Walk to Remember honors memories of babies lost

MANISTEE — One by one the white balloons silently floated skyward after being launched with smiles, tears and wrapped in love.

Each balloon carried the name of baby lost to stillbirth, miscarriage or early infant death syndrome. The moving ceremony was part of the Fourth Annual Walk to Remember that is held every October during National Pregnancy and Infant Loss Month.

The Walk To Remember honored babies lost to stillbirth, miscarriage and early infant death.

The Walk To Remember honored babies lost to stillbirth, miscarriage and early infant death.

This year the ceremony was moved to St. Mary of Mt. Carmel Shrine Gardens. Although the weather could at best be described as miserable, no one seemed to mind. That is because parents, grandparents and siblings were there to honor the memories of those children who were lost.

Co-organizers Kim Anderson and Rogene Fischer were moved by those who turned out for the Walk to Remember under such inclement weather conditions.

“We always have such a wonderful turnout, as this is such an amazing way for families to remember the babies they lost,” said Anderson.

Fr. John McCracken was one of the two speakers at the event and he captured the true spirit of what it means to those who lost children in his remarks. It centered around the theme that “no foot is too small to leave an imprint on this world.”

“We are the only creature that God created who has the ability to remember,” he said. “There is something very important about remembering because it brings to the present that which happened in the past. This morning as you and I remember the little ones, your loved ones, your babies, your children, they are with us right now.”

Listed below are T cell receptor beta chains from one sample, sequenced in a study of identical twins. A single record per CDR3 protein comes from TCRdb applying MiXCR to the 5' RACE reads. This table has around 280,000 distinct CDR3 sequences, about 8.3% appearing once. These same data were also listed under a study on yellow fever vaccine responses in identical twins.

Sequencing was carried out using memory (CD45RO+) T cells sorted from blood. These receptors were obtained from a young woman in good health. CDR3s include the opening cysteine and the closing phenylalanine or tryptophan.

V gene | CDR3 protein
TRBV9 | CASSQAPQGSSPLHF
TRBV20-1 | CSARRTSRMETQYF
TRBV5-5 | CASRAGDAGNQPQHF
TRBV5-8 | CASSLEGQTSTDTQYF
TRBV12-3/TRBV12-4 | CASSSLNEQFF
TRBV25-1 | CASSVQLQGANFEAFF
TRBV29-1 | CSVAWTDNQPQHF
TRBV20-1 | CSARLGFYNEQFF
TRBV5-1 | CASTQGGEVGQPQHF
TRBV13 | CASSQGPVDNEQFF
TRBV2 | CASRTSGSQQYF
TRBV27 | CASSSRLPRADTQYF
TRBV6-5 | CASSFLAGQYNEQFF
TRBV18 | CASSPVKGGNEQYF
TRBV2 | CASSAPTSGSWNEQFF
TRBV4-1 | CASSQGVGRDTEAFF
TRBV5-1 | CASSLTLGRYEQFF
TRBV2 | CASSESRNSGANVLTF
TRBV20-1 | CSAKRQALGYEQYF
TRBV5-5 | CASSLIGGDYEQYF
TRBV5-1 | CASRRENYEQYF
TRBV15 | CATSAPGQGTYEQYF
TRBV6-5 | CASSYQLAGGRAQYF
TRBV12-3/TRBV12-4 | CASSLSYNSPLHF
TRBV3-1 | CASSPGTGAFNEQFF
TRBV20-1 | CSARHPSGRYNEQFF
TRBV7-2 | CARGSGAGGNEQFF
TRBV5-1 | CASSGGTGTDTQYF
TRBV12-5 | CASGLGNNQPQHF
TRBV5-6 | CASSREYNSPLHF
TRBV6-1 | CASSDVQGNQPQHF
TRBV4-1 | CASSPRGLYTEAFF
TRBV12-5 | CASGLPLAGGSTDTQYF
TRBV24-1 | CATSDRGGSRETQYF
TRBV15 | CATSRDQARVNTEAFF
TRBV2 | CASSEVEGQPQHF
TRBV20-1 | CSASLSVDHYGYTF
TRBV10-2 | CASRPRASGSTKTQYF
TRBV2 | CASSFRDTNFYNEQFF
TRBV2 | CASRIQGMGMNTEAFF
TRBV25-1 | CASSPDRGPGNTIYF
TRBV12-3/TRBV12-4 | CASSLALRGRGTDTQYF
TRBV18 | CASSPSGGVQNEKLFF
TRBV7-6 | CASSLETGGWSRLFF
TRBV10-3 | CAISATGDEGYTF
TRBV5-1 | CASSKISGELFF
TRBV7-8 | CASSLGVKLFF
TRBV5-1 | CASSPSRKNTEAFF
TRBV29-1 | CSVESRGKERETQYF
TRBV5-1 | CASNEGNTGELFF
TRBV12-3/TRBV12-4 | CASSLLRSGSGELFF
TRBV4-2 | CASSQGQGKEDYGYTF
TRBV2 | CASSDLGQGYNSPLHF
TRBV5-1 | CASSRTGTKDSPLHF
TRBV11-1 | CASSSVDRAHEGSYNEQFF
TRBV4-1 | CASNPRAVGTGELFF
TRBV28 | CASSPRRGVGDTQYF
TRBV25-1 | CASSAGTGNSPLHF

Fr. McCracken said when he was ordained, his pastor shared with him a message he has often referred to during his many years of being a priest. It is a message for those who have lost a loved one.

“He said a person only dies when we forget them,” said McCracken. “I know that you have never forgotten your babies. They are always close to your heart, mind and in your prayers. So as people of faith, we gather to remember them this morning. As you and I gather to remember them, because they remember us. There is that connection forever in our lives on Earth and theirs in the Kingdom of Heaven.”

Also speaking was Hospice Director of Port Huron Bob Wyncoop who spoke about the difficult task of comforting someone who has lost a child.

“Grief is not a sickness and it is not a weakness,” he said. “There is only one way to get through grief and that is to grieve.”

Wyncoop said the portion of the program where the names were read of the children lost is so vital.

“Maybe we even didn’t get the chance to name them, but you still know your baby,” he said. “There is no magic therapy, scripture or prayer to fix the hurt.”

Music was also a big part of Walk to Remember. Wyncoop also provided the musical accompaniment for a moving song by his son Bennet during the ceremony.

Also providing special music was Onekama Consolidated Schools student Tucker Laws and Swedish foreign exchange student Clara Gallon who sang some some songs that really hit home. Their beautiful rendition of the song “Clouds” by Zach Sobiech who died from a rare cancer in 2013 at the age of 18 left tears in the eyes of a vast number of people at the walk.

Fischer said the loss of a baby is a subject matter that has touched home with almost everyone including the speakers on Saturday.

“Fr. John has had family members who lost babies and Kim’s family has lost them as well,” she said. “It’s touches so many people.”

Anderson said it impacts families from all walks of life.

“Losing a child is something that crosses economic and racial divides,” she said. “It something everyone can relate to in some way.”

One of the most moving parts of the Walk to Remember is the releasing of the balloons. Rachel Wyncoop read off the names of the children a balloon bearing their name was released in their memory by parents, siblings and grandparents.

avatar

Posted by Ken Grabowski

Ken is News Advocate’s education reporter. He coordinates coverage for all Manistee County schools and West Shore Community College. He can be reached by phone at (231) 398-3125 or by email at kgrabowski@pioneergroup.com.

Leave a Reply